A persons hands hand onto the metal of the border wall

A migrant, part of a caravan of thousands traveling from Central America en route to the United States, tries to look at US border patrol officers through a hole in the border wall between the US and Mexico in Tijuana, Mexico, on Nov. 25, 2018.

Credit:

Lucy Nicholson/Reuters file photo

The Trump administration on Wednesday unveiled a rule that allows officials to detain migrant families indefinitely while judges consider whether to grant them asylum in the United States, abolishing a previous 20-day limit. 

The rule, which is certain to draw a legal challenge, would replace a 1997 court settlement that limits the amount of time US immigration authorities can detain migrant children. That agreement is generally interpreted as meaning families must be released within 20 days.

It was the Republican administration's third major regulation restricting immigration in little more than a month, all during an unsettled period when senior immigration officials hold "acting" titles lacking US Senate confirmation.

Related: These asylum-seekers are being forced to raise their kids in immigration 'jails'

Trump has made cracking down on legal and illegal immigration a hallmark of his presidency after campaigning in 2016 on a promise, so far unfulfilled, that Mexico would pay for a border wall to keep migrants from entering the United States.

Immigration officials are looking for any kind of deterrent to reverse a record surge in families fleeing violence and poverty in Central America. Department of Homeland Security (DHS) officials say they have caught or rejected 475,000 family members in the past 10 months, more than three times any previous full year.

On July 15 the administration unveiled a rule to bar almost all immigrants from applying for asylum at the southern border, and on Aug. 12 it announced regulation denying visas and permanent residency for those who fail to make enough money.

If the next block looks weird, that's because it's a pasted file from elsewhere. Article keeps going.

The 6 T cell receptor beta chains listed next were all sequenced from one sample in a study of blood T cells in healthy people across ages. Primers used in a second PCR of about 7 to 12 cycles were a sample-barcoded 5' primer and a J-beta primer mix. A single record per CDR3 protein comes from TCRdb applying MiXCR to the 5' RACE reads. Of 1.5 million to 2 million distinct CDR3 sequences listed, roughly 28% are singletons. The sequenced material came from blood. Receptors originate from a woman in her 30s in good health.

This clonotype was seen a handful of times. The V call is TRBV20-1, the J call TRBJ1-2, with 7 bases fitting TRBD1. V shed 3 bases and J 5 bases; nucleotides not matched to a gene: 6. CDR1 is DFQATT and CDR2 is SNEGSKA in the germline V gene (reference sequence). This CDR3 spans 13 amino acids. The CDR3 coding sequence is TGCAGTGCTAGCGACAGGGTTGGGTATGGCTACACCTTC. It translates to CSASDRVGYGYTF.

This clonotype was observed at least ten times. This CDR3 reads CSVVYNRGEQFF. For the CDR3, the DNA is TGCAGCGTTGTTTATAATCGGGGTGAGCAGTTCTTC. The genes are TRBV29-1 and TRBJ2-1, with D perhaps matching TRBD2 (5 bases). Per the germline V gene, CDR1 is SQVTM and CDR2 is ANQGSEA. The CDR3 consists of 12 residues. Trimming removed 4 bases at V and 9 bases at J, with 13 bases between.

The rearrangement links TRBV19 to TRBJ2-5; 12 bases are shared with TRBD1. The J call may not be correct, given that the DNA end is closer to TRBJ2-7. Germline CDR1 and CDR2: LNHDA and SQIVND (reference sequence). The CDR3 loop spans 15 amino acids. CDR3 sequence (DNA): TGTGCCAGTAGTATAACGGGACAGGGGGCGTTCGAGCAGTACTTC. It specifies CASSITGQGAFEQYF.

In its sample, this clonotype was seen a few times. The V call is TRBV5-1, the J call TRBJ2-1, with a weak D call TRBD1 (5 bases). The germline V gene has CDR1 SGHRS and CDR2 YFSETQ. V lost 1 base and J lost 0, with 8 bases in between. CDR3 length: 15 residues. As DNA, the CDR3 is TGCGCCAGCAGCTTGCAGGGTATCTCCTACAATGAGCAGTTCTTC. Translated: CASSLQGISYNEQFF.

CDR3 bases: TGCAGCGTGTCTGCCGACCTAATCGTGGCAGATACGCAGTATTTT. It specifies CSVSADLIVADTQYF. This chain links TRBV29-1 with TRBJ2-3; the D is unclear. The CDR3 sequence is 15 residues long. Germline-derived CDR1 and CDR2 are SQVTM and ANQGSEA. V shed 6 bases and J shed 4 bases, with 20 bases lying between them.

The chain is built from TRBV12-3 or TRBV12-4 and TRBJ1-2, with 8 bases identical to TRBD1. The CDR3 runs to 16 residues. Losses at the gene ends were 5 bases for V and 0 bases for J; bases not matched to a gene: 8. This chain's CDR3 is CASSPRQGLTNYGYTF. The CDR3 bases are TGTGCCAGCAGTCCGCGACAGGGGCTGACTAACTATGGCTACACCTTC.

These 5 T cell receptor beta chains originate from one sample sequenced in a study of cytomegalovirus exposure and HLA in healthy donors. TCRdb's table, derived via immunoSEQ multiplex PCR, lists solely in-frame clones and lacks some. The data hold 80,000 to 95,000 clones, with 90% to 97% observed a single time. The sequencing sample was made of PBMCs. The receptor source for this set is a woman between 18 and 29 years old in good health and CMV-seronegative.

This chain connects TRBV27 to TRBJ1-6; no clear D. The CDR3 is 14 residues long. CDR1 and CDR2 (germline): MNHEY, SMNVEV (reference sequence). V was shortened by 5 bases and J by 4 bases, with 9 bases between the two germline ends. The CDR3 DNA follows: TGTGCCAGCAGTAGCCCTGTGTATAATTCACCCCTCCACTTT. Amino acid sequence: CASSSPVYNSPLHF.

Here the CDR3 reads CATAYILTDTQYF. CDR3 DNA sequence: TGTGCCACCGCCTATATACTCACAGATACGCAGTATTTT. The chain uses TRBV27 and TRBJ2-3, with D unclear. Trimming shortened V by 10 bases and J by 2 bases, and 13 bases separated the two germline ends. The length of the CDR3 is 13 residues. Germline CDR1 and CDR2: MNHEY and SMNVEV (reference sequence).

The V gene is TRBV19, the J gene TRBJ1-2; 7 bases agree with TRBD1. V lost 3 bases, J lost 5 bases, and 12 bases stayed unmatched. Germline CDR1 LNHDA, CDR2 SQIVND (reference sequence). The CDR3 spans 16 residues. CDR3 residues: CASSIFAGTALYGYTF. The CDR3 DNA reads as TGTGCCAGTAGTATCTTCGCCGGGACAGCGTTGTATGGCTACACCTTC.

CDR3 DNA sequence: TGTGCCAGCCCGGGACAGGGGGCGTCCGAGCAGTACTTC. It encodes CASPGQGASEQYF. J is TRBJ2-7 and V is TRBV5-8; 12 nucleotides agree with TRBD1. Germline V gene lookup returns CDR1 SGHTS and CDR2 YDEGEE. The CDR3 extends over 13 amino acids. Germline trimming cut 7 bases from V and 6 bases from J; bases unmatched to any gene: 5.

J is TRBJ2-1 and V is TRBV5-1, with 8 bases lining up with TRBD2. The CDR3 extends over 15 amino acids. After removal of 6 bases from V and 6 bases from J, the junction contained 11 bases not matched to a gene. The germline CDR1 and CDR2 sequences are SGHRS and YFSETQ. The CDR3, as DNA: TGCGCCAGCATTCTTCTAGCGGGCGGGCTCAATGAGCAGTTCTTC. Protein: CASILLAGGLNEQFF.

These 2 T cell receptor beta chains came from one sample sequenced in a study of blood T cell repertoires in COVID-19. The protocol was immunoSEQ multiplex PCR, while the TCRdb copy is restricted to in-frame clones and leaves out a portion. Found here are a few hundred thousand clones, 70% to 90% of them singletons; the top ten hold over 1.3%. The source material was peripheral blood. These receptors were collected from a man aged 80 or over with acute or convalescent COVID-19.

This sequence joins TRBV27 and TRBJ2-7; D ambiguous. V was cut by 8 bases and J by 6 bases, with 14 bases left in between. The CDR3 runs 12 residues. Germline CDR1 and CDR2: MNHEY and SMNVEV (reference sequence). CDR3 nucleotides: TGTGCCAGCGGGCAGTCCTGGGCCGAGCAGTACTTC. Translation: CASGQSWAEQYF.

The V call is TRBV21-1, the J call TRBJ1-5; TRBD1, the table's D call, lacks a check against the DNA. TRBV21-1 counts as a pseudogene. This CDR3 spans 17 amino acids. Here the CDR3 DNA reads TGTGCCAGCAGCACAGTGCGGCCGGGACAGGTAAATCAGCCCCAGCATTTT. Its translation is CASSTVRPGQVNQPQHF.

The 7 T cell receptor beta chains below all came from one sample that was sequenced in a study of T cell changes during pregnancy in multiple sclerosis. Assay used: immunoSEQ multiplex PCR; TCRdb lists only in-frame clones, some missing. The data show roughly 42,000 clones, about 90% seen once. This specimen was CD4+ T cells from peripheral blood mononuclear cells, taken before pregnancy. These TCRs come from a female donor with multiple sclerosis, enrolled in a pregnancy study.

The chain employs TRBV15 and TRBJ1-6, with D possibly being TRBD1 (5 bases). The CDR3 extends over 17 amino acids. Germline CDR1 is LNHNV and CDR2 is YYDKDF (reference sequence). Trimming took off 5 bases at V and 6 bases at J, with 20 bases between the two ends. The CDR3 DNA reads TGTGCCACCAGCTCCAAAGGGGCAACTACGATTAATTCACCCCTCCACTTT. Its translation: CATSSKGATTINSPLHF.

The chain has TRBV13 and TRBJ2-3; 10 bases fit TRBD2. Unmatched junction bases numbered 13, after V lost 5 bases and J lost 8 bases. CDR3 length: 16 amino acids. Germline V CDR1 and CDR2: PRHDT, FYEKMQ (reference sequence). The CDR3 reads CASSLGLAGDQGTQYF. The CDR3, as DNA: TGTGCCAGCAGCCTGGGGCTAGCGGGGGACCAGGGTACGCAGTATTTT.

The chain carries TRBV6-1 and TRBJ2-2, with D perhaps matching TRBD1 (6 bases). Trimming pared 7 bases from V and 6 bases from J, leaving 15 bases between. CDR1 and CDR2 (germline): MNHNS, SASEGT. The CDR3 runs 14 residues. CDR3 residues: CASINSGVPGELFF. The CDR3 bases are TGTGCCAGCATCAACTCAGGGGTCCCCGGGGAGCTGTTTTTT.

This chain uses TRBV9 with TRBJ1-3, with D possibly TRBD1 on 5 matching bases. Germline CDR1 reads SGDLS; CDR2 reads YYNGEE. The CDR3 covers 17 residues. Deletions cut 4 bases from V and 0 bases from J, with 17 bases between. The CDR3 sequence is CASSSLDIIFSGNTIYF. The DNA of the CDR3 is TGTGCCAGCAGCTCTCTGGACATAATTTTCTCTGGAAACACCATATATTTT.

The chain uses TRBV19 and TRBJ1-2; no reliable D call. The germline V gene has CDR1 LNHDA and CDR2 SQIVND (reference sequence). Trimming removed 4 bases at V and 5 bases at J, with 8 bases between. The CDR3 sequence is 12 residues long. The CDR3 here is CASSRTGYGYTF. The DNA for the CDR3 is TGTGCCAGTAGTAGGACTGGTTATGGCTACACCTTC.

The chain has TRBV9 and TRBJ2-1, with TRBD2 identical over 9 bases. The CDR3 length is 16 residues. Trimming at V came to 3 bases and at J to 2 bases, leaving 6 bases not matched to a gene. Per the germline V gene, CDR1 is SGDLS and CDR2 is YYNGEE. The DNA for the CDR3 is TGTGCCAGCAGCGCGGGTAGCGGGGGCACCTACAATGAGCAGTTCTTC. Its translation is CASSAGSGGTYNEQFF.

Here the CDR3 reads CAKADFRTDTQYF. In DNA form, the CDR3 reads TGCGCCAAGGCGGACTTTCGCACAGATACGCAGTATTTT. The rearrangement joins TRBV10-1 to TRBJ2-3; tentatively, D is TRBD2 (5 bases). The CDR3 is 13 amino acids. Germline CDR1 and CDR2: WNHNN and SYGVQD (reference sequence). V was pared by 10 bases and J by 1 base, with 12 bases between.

The administration framed the policy as a humane approach to a crisis.

Related: Mexico: The ‘waiting room’ for thousands of migrants trying to get into the US

"To protect these children from abuse, and stop this illegal flow, we must close these loopholes. This is an urgent humanitarian necessity," Trump said in a statement.

Critics counter that Trump and Stephen Miller, his aide on immigration, are using a series of heartless policies to animate hard-core political supporters.

"The administration is seeking to codify child abuse, plain and simple," House Speaker Nancy Pelosi, a Democrat, said in a statement, adding that she expected a federal judge would strike down the new rule.

Mexico's Foreign Ministry expressed concern over the plan, saying in a statement that it would consider legal action. 

Pediatricians have said children may suffer numerous negative physical and emotional symptoms from detention, even if only brief. The American Psychoanalytic Association on Wednesday branded the Trump policies as "psychological warfare."

"It has become clear that the current administration uses cruel language, policies and abuse with the objective of deterring immigrants and asylum seekers," said Lee Jaffe, president of APsaA.

Officials said the families would receive mental health treatment and other services in facilities that are held to high standards of care.

"They're campus-like settings with educational, medical, dining and separate, private living facilities," acting Homeland Security Secretary Kevin McAleenan told Fox News.

Robyn Barnard, an attorney for the nonprofit organization Human Rights First, challenged that characterization, saying that just because a facility is in a pastoral setting does not make it more humane.

"A gilded cage is still a cage," Barnard said. "There are locks on the doors, there is no freedom of movement. It is for all intents and purposes a prison."